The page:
Federal cuts trickle down to county

Federal cuts caused by sequester have impacted Anoka County, especially in the human services division.

At midnight March 1, $85 billion in federal reductions started to go into effect for both defense and non-defense programs alike with some exceptions – Social Security payments, Veterans Administration, Medicare benefits, Medicaid benefits and Pell grants among them.

“The impact of the cuts are not totally clear yet in some program areas, but the impact will be felt most in social services and mental health programs,” said Don Ilse, county human services division director.

With the threat of sequester at the federal level looming for some time, county officials have been planning for the loss of federal funds, according to Ilse.

In the social services and mental health departments, the impact of the sequester cuts is $344,000, he said.

This will include children’s services, vulnerable adults services, adult mental health, chemical dependency, child care assistance and children’s mental health, Ilse said.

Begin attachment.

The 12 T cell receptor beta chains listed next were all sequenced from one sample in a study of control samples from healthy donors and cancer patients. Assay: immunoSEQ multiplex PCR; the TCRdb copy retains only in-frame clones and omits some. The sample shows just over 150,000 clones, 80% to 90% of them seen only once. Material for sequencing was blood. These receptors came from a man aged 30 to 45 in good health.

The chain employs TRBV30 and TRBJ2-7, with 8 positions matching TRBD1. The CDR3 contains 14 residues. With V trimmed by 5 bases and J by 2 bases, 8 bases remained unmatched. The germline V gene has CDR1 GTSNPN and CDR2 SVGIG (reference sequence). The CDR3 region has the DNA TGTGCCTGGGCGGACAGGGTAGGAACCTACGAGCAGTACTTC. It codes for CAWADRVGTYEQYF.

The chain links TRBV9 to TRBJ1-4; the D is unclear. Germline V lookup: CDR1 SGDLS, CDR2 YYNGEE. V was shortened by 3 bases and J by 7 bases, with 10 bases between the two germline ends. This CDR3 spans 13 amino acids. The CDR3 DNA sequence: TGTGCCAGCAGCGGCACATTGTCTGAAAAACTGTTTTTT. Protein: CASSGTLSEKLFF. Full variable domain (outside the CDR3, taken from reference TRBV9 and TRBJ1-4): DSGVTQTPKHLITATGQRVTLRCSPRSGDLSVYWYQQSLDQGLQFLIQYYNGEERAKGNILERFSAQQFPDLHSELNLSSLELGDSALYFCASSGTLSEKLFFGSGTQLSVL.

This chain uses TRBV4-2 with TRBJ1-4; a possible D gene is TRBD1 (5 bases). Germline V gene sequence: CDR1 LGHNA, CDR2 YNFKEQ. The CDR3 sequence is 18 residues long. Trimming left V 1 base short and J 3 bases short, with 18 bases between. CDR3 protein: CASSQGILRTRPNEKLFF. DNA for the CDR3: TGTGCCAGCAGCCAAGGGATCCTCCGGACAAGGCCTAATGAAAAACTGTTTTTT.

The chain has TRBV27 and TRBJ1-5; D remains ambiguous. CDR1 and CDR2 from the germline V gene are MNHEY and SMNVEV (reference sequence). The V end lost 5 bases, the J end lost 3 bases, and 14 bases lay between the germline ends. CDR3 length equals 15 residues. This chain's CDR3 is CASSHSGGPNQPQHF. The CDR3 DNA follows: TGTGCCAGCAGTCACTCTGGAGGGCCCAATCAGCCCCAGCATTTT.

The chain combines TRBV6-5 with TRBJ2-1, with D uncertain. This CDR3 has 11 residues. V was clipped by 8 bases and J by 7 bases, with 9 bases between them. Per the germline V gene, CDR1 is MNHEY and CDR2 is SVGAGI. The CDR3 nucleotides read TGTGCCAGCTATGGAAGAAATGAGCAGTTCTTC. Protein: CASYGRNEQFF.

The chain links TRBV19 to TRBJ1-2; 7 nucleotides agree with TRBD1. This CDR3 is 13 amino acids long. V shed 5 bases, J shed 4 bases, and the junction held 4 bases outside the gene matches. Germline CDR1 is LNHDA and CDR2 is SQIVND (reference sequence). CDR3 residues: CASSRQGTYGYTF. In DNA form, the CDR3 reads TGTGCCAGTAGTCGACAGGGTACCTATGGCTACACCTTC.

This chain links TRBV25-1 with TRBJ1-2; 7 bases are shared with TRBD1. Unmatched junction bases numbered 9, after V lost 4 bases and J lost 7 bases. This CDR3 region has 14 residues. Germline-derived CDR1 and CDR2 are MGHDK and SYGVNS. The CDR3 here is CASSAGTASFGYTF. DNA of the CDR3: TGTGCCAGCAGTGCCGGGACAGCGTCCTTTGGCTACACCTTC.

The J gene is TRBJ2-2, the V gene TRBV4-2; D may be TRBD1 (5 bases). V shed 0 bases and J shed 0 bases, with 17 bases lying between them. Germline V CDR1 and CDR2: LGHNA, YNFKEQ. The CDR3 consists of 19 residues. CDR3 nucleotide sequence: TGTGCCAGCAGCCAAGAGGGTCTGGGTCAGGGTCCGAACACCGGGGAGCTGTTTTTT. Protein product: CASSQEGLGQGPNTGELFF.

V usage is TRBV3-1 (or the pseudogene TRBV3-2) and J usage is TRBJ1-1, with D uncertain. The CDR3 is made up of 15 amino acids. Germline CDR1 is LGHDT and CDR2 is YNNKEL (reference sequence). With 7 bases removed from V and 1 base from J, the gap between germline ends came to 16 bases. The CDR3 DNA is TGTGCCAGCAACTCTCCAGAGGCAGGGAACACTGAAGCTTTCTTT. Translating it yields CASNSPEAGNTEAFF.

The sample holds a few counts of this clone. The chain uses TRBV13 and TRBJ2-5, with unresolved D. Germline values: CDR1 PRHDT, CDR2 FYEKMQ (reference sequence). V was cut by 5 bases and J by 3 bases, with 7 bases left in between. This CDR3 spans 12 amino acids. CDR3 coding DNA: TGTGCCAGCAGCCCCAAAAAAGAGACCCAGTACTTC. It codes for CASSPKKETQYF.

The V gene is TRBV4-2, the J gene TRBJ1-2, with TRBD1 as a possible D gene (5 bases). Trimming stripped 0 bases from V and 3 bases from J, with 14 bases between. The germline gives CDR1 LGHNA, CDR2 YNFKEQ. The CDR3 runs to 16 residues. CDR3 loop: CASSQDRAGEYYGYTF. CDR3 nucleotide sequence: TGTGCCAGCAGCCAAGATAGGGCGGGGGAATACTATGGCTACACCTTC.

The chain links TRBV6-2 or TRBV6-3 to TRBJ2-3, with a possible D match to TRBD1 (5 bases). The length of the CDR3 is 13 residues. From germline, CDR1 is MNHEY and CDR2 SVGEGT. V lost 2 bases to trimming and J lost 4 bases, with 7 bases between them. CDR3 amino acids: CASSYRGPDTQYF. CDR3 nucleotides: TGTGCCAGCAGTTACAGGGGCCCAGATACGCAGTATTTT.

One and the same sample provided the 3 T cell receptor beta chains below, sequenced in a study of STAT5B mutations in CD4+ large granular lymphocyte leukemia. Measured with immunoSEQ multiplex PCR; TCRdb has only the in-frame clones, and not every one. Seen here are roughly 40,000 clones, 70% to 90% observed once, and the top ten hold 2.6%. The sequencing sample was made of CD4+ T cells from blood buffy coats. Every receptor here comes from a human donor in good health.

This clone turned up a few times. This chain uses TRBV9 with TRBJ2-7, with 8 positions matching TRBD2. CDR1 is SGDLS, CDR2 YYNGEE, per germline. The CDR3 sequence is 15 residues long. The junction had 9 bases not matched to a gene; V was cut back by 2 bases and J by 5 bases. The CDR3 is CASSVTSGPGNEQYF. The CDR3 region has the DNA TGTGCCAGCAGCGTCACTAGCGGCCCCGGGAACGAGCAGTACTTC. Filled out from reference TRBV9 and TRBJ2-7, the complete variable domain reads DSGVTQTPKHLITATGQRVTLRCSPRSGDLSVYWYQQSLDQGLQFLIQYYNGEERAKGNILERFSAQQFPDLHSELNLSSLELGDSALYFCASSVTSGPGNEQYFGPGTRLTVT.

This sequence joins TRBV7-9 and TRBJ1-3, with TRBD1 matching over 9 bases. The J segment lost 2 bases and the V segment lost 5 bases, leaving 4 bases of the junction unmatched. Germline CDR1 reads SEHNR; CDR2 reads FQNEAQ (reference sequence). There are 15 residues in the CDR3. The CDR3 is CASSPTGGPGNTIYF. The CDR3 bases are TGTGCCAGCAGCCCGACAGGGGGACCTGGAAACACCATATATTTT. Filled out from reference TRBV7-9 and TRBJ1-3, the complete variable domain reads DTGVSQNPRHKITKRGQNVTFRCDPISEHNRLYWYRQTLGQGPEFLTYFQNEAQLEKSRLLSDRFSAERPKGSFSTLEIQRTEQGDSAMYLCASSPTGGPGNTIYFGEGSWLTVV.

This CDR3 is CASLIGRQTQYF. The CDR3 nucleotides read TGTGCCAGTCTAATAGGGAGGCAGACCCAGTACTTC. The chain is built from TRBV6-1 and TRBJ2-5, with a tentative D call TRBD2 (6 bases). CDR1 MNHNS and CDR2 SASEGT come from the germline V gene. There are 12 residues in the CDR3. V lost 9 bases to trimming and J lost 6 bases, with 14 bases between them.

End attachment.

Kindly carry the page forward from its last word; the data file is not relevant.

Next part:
Generally, the federal cuts total 5.2 percent for these programs, according to Ilse.

They will affect contracts that the county has with agencies to provide the services, Ilse said.

“The adjustments in services are likely to occur at the beginning of April,” he said.

“There will be an impact on our clients, both children and adults.”

Nor are there county dollars available to mitigate the impact of the federal cuts, Ilse said.

Smaller pots of federal money go to other programs within the human services division, for example, the Women, Infants and Children (WIC) program and employment services at the Anoka County Job Training Center, and these will be affected by sequester as well, he said.

The county also gets federal grants for many of its highway projects, but late last week Anoka County Highway Engineer Doug Fischer had not received word of any sequester cuts.

According to Fischer, the federal grants for 2013 county highway construction projects were authorized some time ago.

And neither the Minnesota Department of Transportation (MnDOT) nor the Federal Highway Administration (FHA) have told the county to halt future projects that will be getting federal dollars – for example, the planned reconstruction projects on University Avenue and Foley Boulevard in 2014, Fischer said.

“We have seen no guidance as yet,” he said. “We have not seen or heard anything.”

Peter Bodley is at [email protected]